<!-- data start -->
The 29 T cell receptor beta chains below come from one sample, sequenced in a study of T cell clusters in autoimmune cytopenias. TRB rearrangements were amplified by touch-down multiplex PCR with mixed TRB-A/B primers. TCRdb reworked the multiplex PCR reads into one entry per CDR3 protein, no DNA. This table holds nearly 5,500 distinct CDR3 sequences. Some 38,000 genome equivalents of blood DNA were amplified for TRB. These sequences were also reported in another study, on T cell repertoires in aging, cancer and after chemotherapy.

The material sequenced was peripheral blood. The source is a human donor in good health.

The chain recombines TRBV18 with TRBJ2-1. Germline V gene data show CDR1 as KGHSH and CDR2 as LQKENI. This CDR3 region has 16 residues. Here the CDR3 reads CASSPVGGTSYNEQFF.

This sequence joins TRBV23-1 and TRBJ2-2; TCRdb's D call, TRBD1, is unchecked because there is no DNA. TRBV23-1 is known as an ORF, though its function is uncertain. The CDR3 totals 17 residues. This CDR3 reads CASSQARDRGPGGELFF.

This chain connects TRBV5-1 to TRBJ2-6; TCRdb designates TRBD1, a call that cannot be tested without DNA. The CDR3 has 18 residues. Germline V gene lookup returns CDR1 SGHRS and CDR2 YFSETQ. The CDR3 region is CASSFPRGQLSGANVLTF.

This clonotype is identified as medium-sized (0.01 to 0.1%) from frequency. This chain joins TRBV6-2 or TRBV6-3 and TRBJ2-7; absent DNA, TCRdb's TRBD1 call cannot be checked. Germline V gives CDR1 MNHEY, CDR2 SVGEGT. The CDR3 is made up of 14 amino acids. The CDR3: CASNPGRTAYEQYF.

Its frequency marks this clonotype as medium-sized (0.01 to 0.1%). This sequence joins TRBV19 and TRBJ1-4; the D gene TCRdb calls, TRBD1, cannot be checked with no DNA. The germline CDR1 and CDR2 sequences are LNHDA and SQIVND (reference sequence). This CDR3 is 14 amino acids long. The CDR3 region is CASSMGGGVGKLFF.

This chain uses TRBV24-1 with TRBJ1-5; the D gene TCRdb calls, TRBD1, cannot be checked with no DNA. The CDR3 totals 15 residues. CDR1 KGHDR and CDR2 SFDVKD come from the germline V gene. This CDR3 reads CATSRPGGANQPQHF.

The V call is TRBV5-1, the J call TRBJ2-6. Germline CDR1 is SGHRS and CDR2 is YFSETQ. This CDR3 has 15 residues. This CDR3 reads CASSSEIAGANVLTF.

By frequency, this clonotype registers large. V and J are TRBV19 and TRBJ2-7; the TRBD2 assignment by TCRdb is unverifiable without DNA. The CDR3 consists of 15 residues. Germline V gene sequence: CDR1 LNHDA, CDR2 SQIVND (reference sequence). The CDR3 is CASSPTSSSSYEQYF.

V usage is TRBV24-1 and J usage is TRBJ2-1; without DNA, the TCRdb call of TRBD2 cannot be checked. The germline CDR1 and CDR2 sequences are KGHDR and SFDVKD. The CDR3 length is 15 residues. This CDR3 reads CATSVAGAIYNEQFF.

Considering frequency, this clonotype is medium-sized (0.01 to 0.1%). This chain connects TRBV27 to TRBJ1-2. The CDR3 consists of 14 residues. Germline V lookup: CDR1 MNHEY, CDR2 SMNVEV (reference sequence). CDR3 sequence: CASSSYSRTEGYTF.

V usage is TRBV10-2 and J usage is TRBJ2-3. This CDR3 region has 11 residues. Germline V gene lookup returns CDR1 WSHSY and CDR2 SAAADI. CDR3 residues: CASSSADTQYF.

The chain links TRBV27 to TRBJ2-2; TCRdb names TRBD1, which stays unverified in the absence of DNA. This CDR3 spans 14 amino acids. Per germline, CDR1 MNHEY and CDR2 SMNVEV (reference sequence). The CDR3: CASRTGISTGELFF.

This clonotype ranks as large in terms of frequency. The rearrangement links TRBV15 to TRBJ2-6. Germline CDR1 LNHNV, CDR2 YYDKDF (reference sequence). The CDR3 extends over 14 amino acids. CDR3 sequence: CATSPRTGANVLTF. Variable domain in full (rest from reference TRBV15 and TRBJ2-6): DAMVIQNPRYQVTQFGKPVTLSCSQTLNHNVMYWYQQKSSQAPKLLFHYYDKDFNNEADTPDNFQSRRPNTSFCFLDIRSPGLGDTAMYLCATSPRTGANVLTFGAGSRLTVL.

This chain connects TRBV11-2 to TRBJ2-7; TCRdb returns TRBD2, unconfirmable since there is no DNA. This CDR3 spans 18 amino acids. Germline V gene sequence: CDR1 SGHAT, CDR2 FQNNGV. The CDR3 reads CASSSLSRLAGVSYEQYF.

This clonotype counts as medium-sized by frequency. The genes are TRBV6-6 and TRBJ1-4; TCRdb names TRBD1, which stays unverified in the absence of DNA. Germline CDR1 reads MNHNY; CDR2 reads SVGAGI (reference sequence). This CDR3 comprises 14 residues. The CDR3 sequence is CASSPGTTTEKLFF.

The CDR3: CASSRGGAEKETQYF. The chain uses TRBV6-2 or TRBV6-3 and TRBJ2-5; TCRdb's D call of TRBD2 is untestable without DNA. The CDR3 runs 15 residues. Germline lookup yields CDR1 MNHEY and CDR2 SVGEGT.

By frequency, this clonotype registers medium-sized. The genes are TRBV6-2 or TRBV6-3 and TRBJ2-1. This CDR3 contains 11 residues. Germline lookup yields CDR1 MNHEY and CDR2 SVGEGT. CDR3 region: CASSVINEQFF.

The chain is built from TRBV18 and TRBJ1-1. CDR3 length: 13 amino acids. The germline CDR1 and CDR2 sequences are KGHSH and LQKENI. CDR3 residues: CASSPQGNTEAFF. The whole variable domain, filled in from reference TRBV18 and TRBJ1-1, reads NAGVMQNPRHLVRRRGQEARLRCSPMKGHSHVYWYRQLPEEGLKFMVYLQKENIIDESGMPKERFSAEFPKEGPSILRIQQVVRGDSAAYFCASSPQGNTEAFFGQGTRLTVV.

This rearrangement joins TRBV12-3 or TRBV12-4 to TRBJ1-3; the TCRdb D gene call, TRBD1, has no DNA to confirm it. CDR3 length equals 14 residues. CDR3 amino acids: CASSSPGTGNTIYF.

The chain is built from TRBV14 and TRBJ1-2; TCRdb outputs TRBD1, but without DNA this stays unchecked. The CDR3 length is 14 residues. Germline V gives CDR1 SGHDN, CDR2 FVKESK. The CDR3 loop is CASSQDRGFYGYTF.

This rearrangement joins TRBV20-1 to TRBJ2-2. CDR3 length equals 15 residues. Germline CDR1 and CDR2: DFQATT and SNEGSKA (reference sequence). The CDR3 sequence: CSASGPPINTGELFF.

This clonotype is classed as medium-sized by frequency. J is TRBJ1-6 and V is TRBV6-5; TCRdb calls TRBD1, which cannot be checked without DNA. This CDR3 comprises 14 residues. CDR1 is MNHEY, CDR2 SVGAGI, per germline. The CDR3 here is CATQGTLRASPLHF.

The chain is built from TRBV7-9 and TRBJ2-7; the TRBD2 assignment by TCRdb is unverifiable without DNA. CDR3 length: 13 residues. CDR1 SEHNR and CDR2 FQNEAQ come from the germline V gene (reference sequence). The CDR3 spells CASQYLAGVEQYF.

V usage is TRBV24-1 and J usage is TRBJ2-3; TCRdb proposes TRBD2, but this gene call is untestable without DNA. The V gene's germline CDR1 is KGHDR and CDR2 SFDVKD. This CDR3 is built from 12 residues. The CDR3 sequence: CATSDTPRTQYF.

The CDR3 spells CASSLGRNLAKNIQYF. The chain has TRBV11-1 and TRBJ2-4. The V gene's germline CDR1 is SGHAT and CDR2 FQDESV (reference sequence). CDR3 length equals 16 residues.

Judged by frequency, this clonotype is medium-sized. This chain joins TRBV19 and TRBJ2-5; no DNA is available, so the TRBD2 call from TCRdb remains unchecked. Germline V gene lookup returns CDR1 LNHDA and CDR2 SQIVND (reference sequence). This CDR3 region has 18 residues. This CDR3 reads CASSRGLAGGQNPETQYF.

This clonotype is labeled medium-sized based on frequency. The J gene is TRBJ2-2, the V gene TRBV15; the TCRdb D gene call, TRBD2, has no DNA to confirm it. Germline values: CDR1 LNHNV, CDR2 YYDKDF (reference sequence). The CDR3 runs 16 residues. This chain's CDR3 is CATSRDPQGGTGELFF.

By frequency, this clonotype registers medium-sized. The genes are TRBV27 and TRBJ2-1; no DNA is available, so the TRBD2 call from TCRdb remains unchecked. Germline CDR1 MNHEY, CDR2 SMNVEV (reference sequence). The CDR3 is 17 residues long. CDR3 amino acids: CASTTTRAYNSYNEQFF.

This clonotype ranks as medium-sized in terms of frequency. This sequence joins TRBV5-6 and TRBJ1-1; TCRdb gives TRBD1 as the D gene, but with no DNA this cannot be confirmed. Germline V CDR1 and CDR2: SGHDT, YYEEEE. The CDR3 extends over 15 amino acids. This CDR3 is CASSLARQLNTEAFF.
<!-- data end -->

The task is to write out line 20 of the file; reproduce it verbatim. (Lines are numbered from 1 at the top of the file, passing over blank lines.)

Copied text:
The chain is built from TRBV18 and TRBJ1-1. CDR3 length: 13 amino acids. The germline CDR1 and CDR2 sequences are KGHSH and LQKENI. CDR3 residues: CASSPQGNTEAFF. The whole variable domain, filled in from reference TRBV18 and TRBJ1-1, reads NAGVMQNPRHLVRRRGQEARLRCSPMKGHSHVYWYRQLPEEGLKFMVYLQKENIIDESGMPKERFSAEFPKEGPSILRIQQVVRGDSAAYFCASSPQGNTEAFFGQGTRLTVV.